The first early typewriter was made in 1575 by an Italian printer. It was a machine called the scrittura tattile and it impressed letters onto paper. It was rudimentary at best, slow, and never commercially produced.
In 1714, a patent given to Henry Mill described another machine similar to a typewriter. The description on the patent explains that one of the machines was actually produced.
Between 1802 and 1870, there was no shortage of typewriters produced. They were all built by individuals, there were no two alike, and they were not commercially manufactured.
The Hansen Writing Ball was the first commercially produced typewriter. It was invented in 1865 by Reverend Rasmus Mailing-Hansen and production began in 1870. It was successful in Europe and could still be found in London offices in 1909.
Because some of Mailing-Hansen’s models returned the carriage to its original position using a solenoid, people consider him the first person to invent an electric typewriter. (Read more)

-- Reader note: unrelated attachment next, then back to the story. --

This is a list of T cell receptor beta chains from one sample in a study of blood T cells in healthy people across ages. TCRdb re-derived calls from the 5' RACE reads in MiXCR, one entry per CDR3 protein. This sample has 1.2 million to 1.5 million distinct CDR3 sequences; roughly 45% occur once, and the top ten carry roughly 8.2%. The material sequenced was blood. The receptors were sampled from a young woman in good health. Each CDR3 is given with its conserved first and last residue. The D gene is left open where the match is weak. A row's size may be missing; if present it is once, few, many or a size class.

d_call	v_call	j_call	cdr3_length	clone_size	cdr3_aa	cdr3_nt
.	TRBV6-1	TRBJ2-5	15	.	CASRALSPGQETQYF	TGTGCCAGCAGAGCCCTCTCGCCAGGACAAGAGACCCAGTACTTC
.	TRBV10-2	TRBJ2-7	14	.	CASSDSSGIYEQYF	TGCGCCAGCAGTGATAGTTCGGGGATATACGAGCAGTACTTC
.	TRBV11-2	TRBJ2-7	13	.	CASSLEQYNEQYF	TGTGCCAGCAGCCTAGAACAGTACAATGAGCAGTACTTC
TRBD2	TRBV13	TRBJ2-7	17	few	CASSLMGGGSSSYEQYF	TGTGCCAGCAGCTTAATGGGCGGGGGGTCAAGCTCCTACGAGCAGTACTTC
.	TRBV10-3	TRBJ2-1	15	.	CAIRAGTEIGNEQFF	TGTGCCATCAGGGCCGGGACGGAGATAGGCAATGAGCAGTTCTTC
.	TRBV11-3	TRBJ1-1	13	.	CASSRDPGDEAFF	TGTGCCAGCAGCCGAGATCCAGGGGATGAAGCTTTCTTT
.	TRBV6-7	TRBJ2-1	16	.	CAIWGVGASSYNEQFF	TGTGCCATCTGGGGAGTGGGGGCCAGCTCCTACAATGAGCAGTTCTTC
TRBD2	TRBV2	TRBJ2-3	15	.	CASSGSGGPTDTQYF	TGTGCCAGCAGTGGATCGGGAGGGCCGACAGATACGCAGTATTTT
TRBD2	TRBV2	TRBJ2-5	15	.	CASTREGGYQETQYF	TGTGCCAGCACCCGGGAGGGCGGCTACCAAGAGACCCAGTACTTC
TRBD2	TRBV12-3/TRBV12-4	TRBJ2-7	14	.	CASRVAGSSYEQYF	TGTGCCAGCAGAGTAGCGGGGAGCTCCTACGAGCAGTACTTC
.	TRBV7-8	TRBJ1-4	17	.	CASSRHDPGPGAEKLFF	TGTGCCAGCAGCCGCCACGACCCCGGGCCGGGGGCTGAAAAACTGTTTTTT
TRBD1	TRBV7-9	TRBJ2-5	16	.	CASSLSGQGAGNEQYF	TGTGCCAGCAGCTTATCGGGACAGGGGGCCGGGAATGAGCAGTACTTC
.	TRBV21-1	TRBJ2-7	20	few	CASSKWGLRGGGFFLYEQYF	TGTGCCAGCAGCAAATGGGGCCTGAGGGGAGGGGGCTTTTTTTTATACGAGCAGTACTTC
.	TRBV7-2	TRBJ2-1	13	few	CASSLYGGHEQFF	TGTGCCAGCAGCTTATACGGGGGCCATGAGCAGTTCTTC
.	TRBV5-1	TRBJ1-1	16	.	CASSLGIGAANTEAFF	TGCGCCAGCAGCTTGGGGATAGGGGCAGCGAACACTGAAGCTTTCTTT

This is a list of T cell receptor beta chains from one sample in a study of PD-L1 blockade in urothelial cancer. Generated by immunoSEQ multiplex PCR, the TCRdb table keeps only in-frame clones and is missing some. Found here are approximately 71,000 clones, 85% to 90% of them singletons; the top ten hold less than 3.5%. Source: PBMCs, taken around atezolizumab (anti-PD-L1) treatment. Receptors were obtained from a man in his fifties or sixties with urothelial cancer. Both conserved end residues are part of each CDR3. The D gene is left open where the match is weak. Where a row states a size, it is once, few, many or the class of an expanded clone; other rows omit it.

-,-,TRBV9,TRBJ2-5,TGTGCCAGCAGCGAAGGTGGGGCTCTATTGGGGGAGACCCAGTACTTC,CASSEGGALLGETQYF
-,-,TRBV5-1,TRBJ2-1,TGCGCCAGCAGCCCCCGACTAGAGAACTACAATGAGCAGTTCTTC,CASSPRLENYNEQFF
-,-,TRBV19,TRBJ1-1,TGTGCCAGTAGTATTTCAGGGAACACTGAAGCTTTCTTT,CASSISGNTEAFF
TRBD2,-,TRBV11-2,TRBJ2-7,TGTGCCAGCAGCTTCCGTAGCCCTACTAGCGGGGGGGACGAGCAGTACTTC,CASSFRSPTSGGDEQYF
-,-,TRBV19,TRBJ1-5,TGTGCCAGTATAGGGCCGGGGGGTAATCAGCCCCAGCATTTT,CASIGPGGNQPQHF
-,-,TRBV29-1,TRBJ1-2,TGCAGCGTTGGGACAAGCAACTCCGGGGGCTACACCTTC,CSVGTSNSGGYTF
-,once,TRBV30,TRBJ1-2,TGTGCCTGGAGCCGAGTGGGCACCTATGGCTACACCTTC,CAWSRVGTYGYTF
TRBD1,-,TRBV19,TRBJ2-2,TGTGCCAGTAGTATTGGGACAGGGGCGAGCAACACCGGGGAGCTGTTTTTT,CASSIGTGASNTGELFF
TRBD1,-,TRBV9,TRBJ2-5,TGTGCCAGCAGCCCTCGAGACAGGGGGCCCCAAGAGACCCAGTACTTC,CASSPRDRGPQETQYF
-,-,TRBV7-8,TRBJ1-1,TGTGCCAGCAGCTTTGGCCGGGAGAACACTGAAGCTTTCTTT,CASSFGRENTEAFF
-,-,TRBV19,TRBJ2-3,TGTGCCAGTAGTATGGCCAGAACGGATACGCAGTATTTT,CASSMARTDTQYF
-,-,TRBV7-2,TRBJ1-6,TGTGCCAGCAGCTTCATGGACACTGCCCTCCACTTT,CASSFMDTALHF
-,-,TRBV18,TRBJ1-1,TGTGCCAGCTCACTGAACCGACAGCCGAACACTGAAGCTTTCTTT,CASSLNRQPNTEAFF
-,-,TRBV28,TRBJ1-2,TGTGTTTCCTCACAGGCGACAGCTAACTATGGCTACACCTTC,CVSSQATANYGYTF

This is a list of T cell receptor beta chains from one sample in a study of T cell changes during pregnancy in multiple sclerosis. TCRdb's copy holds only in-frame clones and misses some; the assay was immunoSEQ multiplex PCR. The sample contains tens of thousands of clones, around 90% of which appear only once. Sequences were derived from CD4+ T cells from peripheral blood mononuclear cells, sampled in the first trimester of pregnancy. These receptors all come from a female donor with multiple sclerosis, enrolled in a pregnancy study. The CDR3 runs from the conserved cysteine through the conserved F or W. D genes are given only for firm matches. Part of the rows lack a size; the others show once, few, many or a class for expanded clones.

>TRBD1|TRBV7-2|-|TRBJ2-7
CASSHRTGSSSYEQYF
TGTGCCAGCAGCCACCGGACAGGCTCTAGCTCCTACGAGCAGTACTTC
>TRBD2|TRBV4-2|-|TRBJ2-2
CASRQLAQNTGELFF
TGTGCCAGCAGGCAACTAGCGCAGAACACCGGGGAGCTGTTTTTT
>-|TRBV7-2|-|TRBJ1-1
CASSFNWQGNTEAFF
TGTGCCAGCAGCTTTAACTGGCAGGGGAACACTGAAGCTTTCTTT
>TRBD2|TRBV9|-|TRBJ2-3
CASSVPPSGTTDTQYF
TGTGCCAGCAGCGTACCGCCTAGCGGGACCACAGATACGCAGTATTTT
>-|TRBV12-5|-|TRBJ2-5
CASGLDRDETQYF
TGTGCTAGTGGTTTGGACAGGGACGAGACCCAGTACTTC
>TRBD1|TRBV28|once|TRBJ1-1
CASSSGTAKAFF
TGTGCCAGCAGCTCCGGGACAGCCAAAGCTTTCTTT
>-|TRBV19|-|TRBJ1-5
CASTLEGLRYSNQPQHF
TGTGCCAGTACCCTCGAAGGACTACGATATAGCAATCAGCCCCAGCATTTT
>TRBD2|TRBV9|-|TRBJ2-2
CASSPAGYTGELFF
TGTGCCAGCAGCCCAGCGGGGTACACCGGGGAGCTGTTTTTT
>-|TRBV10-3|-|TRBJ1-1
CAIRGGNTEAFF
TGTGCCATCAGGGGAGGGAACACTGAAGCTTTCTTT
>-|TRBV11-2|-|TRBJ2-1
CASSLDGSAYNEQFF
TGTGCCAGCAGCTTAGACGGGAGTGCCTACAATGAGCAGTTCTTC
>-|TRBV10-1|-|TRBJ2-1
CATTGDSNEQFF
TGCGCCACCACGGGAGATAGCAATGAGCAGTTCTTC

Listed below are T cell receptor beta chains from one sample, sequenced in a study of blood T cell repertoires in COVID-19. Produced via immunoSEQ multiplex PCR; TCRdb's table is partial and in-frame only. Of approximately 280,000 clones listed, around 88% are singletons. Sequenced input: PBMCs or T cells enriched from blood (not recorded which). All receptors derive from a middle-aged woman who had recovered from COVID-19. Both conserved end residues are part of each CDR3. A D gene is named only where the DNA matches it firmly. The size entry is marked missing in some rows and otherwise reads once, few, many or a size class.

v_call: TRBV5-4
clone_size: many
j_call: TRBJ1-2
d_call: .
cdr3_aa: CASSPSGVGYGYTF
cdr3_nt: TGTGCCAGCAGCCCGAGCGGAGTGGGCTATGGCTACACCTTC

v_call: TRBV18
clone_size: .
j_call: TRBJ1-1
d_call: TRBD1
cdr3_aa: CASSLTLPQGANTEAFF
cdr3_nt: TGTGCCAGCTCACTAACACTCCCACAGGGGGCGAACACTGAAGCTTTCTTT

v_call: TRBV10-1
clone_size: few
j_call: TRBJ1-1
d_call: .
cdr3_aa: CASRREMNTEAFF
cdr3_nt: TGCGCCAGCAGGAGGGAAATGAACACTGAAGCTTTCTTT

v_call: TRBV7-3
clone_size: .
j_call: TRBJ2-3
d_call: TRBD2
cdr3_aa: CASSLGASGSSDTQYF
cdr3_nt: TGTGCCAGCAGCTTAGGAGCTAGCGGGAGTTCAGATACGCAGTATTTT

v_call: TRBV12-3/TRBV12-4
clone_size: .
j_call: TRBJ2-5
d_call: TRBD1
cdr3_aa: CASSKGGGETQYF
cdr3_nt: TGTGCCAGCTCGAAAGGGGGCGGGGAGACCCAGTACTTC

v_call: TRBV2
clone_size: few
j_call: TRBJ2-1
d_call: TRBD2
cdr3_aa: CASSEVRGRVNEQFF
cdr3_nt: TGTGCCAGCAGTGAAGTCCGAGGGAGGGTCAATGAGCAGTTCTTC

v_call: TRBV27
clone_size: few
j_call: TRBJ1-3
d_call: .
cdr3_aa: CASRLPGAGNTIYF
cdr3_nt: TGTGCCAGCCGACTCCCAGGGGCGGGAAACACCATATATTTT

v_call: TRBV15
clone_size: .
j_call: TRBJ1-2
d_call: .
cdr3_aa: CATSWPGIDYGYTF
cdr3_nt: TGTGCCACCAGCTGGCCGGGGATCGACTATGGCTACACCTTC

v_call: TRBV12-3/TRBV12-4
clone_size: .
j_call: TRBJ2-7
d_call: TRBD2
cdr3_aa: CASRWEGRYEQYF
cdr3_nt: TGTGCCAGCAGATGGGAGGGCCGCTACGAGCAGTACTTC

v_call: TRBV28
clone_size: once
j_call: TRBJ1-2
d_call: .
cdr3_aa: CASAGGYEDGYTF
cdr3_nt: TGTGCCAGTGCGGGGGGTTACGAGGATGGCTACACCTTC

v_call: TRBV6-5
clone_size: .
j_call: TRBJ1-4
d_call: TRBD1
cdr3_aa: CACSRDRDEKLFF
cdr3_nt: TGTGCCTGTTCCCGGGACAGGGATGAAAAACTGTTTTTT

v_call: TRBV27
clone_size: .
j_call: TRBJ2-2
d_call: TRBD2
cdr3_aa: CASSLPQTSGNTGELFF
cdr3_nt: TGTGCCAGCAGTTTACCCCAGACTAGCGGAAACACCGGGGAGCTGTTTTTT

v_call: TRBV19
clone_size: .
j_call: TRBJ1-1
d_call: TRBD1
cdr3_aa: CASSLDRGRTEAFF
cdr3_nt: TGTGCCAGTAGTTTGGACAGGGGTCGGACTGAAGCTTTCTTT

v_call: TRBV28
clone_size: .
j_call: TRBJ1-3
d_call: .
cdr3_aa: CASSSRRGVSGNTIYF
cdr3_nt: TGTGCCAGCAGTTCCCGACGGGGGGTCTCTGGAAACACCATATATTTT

Typewriters are one of the longest lasting technologies in modern time. The basic front stroke typebar typewriter with the QWERTY keyboard was in place by the 1890s. A typebar is the slender bar with the letter on the end. Front stroke meant you could see what was being typed as you typed. QWERTY are the first 6 leters on a standard keyboard. The key pattern was designed for relative speed, but also to prevent keys from jamming. Bars with frequently used letter pairs are widely separated to prevent jams. This design continued by all major manufacturers until 1961 when the IBM Selectric introduced a typewriter with a rotating typing element that looked like a golf ball with all of the letters and symbols on it. It was somewhat similar to designs in the 1800s which had a single typing element. Some other manufacturers began to use similar elements. Finally, typewriters began to use daisy wheel elements which were a flat wheel with the letters radiating out from the center like the petals on a flower. Typebar typewriters were still made up until at least the 1980s for electric typewriters, however, and are still made today for manual typewriters. (Read more)
To visit a virtual typewriter museum, click here.
Item on display in the Archives
Underwood Junior Portable Typewriter